However, to go along with the OP's scenario, I would slam the vehicle into park with my right hand while hitting the seat belt release button with my left, then draw with my right as I opened the door with my left, exit the vehicle and point my .45 at the individual in the back seat. If they made a threatening move, they would have a couple of extra holes that were not give to them at birth. Regardless, I would call 911. If it was just a drunk or panhandler, the cops get to deal with them anyway, because they don't belong in someone elses vehicle. After it was all over, I would go into my house and put on some clean underwear.
Live to ride, ride to live. Harley Road King And keep a .45 handy Kimber Custom TLE II
Hit the fare button and ask where he needs to go
Playing along with your scenario since you asked nicely.
Being that I drive a standard, I would probably kill the ignition switch. Fastest way to stop my Jeep. If I simply push in the clutch, take it out of gear and try to set the emergency break (which requires me to open the drivers door in order to set) those are lots of actions and both hands and one foot to accomplish.
While turning the ignition off, I would be undoing my seat belt and then opening the door and exiting the vehicle.
I am not drawing down on the person at this time, since based on the OP, they aren't necessarily a bad guy/girl yet, they are simply in the wrong vehicle. I am not slamming my vehicle into another auto. Just as every bullet we shoot has potential legal liability, so does running into other parked cars/wedging innocent people between them who are simply trying to pick up the weeks groceries.
I will ask for an explanation of what they are doing why they are there ect. If they give the answer that someone was stalking threatening them, whatever, I will call the police for them. If they intended on doing me harm, I will call the police, if they don't have a good explanation, I will call the police.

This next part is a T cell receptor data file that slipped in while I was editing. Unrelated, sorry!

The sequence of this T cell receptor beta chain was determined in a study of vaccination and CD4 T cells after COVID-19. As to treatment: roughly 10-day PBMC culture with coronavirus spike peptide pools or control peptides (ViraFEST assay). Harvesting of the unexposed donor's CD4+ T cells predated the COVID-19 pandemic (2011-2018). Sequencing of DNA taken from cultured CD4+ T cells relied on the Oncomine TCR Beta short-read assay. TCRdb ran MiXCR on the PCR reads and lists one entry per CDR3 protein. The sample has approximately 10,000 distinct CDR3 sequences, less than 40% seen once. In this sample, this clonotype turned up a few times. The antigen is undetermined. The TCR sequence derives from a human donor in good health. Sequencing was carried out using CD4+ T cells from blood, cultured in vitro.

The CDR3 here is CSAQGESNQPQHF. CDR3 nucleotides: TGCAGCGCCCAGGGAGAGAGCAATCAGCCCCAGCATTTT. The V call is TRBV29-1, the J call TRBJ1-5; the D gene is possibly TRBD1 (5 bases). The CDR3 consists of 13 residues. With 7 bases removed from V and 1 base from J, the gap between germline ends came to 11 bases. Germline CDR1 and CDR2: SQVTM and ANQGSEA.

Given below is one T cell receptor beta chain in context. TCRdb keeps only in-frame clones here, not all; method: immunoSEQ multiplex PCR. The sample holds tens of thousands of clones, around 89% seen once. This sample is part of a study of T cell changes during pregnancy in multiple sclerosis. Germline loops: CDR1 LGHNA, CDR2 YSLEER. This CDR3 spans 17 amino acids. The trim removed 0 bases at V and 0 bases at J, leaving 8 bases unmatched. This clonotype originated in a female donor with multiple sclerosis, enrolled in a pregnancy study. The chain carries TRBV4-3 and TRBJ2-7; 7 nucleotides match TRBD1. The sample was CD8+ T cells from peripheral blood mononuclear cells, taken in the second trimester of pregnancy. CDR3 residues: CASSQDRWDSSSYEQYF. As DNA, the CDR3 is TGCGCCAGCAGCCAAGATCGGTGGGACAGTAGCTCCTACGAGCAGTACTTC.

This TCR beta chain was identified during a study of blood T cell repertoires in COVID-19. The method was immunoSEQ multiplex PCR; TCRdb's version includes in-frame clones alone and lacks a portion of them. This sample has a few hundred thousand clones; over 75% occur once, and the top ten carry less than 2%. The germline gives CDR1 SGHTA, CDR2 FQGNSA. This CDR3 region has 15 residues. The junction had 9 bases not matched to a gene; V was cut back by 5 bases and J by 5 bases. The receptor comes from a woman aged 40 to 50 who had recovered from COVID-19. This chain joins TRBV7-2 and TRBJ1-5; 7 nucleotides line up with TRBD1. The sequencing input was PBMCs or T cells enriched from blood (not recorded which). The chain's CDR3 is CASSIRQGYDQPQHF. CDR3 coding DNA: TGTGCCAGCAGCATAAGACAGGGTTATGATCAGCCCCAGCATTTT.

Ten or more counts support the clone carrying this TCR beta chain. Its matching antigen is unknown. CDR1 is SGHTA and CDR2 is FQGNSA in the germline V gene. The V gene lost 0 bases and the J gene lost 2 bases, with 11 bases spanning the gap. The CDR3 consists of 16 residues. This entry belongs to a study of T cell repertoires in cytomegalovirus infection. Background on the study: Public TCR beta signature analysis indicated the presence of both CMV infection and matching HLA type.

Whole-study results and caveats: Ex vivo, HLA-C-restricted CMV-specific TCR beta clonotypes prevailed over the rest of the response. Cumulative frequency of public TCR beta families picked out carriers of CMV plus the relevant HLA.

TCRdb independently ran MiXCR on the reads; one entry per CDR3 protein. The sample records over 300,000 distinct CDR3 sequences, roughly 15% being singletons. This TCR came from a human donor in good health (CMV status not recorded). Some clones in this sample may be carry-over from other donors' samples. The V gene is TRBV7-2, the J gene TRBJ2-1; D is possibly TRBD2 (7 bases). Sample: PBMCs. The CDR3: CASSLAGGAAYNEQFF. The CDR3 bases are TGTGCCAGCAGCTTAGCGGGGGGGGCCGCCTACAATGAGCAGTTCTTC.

Based on the OP's scenario, there isn't any threat or anything at that time.
Just remember that shot placement is much more important with what you carry than how big a bang you get with each trigger pull.
Texas CHL Instructor
Texas Hunter Education Instructor
"Each worker carried his sword strapped to his side." Nehemiah 4:18
Guns Save Lives. Paramedics Save Lives. But...
Paramedics With Guns Scare People!
That's why I chose a measured response with no vehicle damage, no weapon displayed to the back seater, yet immediate response capabilities in the shortest possible time frame, should it be necessary.
"I do what I do." Cpl 'coach' Bowden, "Southern Comfort".
No contact with the person in the back seat accept they see me and i see them. I slam on brakes, exit vehicle, and draw weapon and call 911. SC castle doctrine includes your vehicle so any percieved threat would be met with quick accurate deadly force. If he seems confused and non-threatening i wait for police to come and let the operator know what i think the issue might be and what color shirt i have and that i have a cwp and feel as if my life might be indanger!
In reality if he is anywhere near my golf clubs in the backseat im droppin that mfer. Nobody touches my Mizuno's!!!!!